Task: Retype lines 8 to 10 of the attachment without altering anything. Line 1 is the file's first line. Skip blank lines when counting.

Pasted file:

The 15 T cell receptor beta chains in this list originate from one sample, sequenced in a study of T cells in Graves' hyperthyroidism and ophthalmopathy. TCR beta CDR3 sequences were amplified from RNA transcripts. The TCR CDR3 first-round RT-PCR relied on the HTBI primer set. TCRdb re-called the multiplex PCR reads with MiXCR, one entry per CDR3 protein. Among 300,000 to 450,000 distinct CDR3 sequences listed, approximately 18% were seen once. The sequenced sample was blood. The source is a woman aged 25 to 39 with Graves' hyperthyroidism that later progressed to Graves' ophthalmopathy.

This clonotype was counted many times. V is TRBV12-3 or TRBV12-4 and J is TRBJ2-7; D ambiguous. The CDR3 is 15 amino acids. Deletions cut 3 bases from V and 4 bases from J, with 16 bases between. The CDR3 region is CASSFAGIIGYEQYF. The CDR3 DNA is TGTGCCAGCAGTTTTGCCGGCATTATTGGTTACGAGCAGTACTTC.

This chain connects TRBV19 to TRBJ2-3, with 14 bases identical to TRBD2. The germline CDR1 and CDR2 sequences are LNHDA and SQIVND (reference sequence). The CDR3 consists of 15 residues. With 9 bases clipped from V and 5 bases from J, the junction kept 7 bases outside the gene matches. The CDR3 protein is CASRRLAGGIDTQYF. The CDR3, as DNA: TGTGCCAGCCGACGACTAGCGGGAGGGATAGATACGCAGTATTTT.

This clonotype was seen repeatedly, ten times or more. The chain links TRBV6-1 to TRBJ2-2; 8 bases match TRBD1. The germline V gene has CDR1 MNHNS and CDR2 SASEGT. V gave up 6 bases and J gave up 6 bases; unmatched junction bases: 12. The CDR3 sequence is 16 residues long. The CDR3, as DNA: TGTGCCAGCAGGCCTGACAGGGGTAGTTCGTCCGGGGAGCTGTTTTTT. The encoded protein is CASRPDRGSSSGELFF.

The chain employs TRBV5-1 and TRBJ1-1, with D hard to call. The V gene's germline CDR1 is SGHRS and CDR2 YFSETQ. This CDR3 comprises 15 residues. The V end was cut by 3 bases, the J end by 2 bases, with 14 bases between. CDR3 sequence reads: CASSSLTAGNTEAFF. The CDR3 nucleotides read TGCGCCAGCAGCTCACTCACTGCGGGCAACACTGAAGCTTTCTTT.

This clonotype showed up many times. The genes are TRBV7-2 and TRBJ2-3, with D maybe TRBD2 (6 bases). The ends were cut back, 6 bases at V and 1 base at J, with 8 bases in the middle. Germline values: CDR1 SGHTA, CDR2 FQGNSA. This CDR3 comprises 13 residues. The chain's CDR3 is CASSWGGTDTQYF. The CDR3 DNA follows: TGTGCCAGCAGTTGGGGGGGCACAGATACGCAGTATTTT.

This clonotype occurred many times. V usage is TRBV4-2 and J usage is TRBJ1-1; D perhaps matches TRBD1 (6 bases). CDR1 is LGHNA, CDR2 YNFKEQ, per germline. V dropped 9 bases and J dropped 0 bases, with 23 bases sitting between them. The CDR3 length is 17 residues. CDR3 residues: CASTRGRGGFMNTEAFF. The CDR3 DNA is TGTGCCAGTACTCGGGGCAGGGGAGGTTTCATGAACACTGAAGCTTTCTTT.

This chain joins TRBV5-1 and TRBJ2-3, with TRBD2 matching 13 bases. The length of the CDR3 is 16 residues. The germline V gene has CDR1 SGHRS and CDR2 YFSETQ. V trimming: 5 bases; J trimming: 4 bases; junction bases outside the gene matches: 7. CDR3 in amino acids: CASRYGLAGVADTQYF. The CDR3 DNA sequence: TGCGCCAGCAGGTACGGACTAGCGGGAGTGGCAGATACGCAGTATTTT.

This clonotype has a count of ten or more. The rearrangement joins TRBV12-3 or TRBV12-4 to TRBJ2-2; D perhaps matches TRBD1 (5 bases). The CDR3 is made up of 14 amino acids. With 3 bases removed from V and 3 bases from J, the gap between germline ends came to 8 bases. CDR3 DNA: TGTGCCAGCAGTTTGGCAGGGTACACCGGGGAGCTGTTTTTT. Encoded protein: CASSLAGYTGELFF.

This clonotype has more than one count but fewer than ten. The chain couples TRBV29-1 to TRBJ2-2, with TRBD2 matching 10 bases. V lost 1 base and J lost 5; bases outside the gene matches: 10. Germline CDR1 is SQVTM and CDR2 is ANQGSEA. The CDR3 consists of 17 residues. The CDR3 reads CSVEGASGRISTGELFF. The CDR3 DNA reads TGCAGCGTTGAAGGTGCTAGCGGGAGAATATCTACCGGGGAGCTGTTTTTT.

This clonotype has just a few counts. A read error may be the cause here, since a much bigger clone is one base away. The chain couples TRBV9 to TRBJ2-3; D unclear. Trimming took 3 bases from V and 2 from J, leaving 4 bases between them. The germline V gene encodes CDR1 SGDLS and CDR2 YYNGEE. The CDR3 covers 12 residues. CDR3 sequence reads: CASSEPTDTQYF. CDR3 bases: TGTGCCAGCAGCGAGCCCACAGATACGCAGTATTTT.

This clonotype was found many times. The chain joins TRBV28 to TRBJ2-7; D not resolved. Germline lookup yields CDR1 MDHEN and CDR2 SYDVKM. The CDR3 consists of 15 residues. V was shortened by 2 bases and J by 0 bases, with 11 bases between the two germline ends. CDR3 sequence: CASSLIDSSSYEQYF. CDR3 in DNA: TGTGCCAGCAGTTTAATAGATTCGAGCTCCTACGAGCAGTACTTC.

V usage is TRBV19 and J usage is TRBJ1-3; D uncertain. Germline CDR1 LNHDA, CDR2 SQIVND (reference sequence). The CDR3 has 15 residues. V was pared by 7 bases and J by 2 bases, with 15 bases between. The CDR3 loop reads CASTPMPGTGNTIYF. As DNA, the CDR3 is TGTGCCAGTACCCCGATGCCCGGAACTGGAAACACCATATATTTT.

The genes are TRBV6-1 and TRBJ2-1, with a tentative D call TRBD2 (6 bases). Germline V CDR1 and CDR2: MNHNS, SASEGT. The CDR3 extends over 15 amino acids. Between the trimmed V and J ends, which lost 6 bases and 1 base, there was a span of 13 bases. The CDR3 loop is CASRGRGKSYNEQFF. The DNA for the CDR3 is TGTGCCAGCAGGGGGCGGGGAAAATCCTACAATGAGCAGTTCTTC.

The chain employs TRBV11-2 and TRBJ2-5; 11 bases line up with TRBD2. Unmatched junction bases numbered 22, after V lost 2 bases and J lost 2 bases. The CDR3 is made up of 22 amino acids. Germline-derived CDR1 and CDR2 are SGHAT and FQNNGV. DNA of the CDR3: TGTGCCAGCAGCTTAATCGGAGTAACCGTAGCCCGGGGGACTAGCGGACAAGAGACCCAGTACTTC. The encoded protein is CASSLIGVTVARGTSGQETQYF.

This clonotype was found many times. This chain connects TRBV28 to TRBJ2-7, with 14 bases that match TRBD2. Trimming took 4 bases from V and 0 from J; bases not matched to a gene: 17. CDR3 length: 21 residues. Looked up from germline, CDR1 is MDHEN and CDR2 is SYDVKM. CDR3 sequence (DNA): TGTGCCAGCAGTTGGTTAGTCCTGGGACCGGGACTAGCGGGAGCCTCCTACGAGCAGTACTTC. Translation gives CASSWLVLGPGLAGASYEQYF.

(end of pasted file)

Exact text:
This chain joins TRBV5-1 and TRBJ2-3, with TRBD2 matching 13 bases. The length of the CDR3 is 16 residues. The germline V gene has CDR1 SGHRS and CDR2 YFSETQ. V trimming: 5 bases; J trimming: 4 bases; junction bases outside the gene matches: 7. CDR3 in amino acids: CASRYGLAGVADTQYF. The CDR3 DNA sequence: TGCGCCAGCAGGTACGGACTAGCGGGAGTGGCAGATACGCAGTATTTT.

This clonotype has a count of ten or more. The rearrangement joins TRBV12-3 or TRBV12-4 to TRBJ2-2; D perhaps matches TRBD1 (5 bases). The CDR3 is made up of 14 amino acids. With 3 bases removed from V and 3 bases from J, the gap between germline ends came to 8 bases. CDR3 DNA: TGTGCCAGCAGTTTGGCAGGGTACACCGGGGAGCTGTTTTTT. Encoded protein: CASSLAGYTGELFF.

This clonotype has more than one count but fewer than ten. The chain couples TRBV29-1 to TRBJ2-2, with TRBD2 matching 10 bases. V lost 1 base and J lost 5; bases outside the gene matches: 10. Germline CDR1 is SQVTM and CDR2 is ANQGSEA. The CDR3 consists of 17 residues. The CDR3 reads CSVEGASGRISTGELFF. The CDR3 DNA reads TGCAGCGTTGAAGGTGCTAGCGGGAGAATATCTACCGGGGAGCTGTTTTTT.